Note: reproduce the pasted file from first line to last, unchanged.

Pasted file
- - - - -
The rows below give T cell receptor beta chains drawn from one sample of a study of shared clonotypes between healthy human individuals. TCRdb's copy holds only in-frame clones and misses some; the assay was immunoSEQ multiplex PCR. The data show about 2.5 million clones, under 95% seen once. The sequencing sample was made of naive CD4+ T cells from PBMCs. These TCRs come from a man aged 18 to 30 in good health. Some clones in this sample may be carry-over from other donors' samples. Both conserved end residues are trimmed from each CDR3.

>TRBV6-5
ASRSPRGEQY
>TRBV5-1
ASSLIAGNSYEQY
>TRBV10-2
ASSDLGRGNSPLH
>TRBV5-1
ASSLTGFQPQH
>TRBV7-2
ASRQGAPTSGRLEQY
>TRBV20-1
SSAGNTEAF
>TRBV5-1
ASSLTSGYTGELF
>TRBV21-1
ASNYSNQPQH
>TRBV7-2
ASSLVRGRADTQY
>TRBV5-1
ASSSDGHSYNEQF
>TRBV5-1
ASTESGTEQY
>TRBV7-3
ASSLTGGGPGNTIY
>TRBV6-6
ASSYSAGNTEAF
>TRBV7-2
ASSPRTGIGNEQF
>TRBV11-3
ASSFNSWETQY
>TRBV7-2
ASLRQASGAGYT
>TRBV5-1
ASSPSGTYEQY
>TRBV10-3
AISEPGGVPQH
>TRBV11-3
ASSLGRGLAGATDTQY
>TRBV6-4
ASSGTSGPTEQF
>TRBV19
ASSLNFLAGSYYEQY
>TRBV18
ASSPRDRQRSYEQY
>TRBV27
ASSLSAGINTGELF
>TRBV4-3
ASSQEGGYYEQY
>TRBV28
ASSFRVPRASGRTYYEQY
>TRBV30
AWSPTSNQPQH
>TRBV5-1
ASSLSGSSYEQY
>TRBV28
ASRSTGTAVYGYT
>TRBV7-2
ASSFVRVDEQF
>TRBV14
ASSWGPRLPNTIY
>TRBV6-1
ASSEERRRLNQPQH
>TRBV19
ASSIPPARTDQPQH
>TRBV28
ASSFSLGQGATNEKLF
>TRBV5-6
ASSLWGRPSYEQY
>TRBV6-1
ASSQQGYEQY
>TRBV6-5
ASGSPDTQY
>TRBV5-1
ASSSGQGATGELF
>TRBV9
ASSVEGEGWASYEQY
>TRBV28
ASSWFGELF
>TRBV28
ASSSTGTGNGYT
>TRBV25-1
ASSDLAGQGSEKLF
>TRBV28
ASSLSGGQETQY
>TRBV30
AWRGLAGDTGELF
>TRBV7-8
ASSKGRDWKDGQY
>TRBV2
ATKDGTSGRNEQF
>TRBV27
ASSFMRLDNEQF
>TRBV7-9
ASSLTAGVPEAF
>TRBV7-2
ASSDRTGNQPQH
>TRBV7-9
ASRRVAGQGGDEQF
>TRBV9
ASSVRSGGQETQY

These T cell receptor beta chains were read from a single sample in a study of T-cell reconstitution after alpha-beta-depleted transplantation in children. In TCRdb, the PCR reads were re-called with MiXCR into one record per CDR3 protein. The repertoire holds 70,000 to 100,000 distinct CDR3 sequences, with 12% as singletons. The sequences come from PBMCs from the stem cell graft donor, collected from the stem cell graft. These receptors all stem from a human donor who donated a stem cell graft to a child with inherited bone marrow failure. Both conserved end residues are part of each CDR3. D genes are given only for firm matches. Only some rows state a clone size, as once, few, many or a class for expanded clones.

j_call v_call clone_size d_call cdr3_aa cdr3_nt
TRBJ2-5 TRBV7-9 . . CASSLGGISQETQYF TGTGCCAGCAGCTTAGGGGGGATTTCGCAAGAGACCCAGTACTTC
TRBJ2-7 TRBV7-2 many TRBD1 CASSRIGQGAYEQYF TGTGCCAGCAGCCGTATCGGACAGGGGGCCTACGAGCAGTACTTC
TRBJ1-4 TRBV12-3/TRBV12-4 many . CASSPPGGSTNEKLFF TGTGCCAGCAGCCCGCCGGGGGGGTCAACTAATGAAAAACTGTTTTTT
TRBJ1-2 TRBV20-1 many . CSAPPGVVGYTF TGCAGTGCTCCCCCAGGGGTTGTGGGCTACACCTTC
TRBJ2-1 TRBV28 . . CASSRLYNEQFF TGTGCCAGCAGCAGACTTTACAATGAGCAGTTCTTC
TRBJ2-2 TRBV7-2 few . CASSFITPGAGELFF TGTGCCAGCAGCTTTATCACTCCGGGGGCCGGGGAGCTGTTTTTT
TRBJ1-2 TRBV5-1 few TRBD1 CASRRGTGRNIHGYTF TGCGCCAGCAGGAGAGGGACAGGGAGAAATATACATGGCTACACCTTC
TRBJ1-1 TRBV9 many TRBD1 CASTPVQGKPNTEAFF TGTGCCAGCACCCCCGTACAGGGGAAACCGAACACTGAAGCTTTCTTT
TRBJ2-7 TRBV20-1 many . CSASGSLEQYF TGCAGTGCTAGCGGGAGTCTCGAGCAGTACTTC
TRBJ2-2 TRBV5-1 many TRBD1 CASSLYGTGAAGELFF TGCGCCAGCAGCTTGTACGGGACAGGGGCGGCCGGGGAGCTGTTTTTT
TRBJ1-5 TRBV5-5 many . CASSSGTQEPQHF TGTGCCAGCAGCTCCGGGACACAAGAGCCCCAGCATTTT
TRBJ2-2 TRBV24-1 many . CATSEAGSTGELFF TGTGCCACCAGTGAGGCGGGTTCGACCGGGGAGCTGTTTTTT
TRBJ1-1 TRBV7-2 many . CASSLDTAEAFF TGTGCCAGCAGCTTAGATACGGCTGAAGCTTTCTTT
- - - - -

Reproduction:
The rows below give T cell receptor beta chains drawn from one sample of a study of shared clonotypes between healthy human individuals. TCRdb's copy holds only in-frame clones and misses some; the assay was immunoSEQ multiplex PCR. The data show about 2.5 million clones, under 95% seen once. The sequencing sample was made of naive CD4+ T cells from PBMCs. These TCRs come from a man aged 18 to 30 in good health. Some clones in this sample may be carry-over from other donors' samples. Both conserved end residues are trimmed from each CDR3.

>TRBV6-5
ASRSPRGEQY
>TRBV5-1
ASSLIAGNSYEQY
>TRBV10-2
ASSDLGRGNSPLH
>TRBV5-1
ASSLTGFQPQH
>TRBV7-2
ASRQGAPTSGRLEQY
>TRBV20-1
SSAGNTEAF
>TRBV5-1
ASSLTSGYTGELF
>TRBV21-1
ASNYSNQPQH
>TRBV7-2
ASSLVRGRADTQY
>TRBV5-1
ASSSDGHSYNEQF
>TRBV5-1
ASTESGTEQY
>TRBV7-3
ASSLTGGGPGNTIY
>TRBV6-6
ASSYSAGNTEAF
>TRBV7-2
ASSPRTGIGNEQF
>TRBV11-3
ASSFNSWETQY
>TRBV7-2
ASLRQASGAGYT
>TRBV5-1
ASSPSGTYEQY
>TRBV10-3
AISEPGGVPQH
>TRBV11-3
ASSLGRGLAGATDTQY
>TRBV6-4
ASSGTSGPTEQF
>TRBV19
ASSLNFLAGSYYEQY
>TRBV18
ASSPRDRQRSYEQY
>TRBV27
ASSLSAGINTGELF
>TRBV4-3
ASSQEGGYYEQY
>TRBV28
ASSFRVPRASGRTYYEQY
>TRBV30
AWSPTSNQPQH
>TRBV5-1
ASSLSGSSYEQY
>TRBV28
ASRSTGTAVYGYT
>TRBV7-2
ASSFVRVDEQF
>TRBV14
ASSWGPRLPNTIY
>TRBV6-1
ASSEERRRLNQPQH
>TRBV19
ASSIPPARTDQPQH
>TRBV28
ASSFSLGQGATNEKLF
>TRBV5-6
ASSLWGRPSYEQY
>TRBV6-1
ASSQQGYEQY
>TRBV6-5
ASGSPDTQY
>TRBV5-1
ASSSGQGATGELF
>TRBV9
ASSVEGEGWASYEQY
>TRBV28
ASSWFGELF
>TRBV28
ASSSTGTGNGYT
>TRBV25-1
ASSDLAGQGSEKLF
>TRBV28
ASSLSGGQETQY
>TRBV30
AWRGLAGDTGELF
>TRBV7-8
ASSKGRDWKDGQY
>TRBV2
ATKDGTSGRNEQF
>TRBV27
ASSFMRLDNEQF
>TRBV7-9
ASSLTAGVPEAF
>TRBV7-2
ASSDRTGNQPQH
>TRBV7-9
ASRRVAGQGGDEQF
>TRBV9
ASSVRSGGQETQY

These T cell receptor beta chains were read from a single sample in a study of T-cell reconstitution after alpha-beta-depleted transplantation in children. In TCRdb, the PCR reads were re-called with MiXCR into one record per CDR3 protein. The repertoire holds 70,000 to 100,000 distinct CDR3 sequences, with 12% as singletons. The sequences come from PBMCs from the stem cell graft donor, collected from the stem cell graft. These receptors all stem from a human donor who donated a stem cell graft to a child with inherited bone marrow failure. Both conserved end residues are part of each CDR3. D genes are given only for firm matches. Only some rows state a clone size, as once, few, many or a class for expanded clones.

j_call v_call clone_size d_call cdr3_aa cdr3_nt
TRBJ2-5 TRBV7-9 . . CASSLGGISQETQYF TGTGCCAGCAGCTTAGGGGGGATTTCGCAAGAGACCCAGTACTTC
TRBJ2-7 TRBV7-2 many TRBD1 CASSRIGQGAYEQYF TGTGCCAGCAGCCGTATCGGACAGGGGGCCTACGAGCAGTACTTC
TRBJ1-4 TRBV12-3/TRBV12-4 many . CASSPPGGSTNEKLFF TGTGCCAGCAGCCCGCCGGGGGGGTCAACTAATGAAAAACTGTTTTTT
TRBJ1-2 TRBV20-1 many . CSAPPGVVGYTF TGCAGTGCTCCCCCAGGGGTTGTGGGCTACACCTTC
TRBJ2-1 TRBV28 . . CASSRLYNEQFF TGTGCCAGCAGCAGACTTTACAATGAGCAGTTCTTC
TRBJ2-2 TRBV7-2 few . CASSFITPGAGELFF TGTGCCAGCAGCTTTATCACTCCGGGGGCCGGGGAGCTGTTTTTT
TRBJ1-2 TRBV5-1 few TRBD1 CASRRGTGRNIHGYTF TGCGCCAGCAGGAGAGGGACAGGGAGAAATATACATGGCTACACCTTC
TRBJ1-1 TRBV9 many TRBD1 CASTPVQGKPNTEAFF TGTGCCAGCACCCCCGTACAGGGGAAACCGAACACTGAAGCTTTCTTT
TRBJ2-7 TRBV20-1 many . CSASGSLEQYF TGCAGTGCTAGCGGGAGTCTCGAGCAGTACTTC
TRBJ2-2 TRBV5-1 many TRBD1 CASSLYGTGAAGELFF TGCGCCAGCAGCTTGTACGGGACAGGGGCGGCCGGGGAGCTGTTTTTT
TRBJ1-5 TRBV5-5 many . CASSSGTQEPQHF TGTGCCAGCAGCTCCGGGACACAAGAGCCCCAGCATTTT
TRBJ2-2 TRBV24-1 many . CATSEAGSTGELFF TGTGCCACCAGTGAGGCGGGTTCGACCGGGGAGCTGTTTTTT
TRBJ1-1 TRBV7-2 many . CASSLDTAEAFF TGTGCCAGCAGCTTAGATACGGCTGAAGCTTTCTTT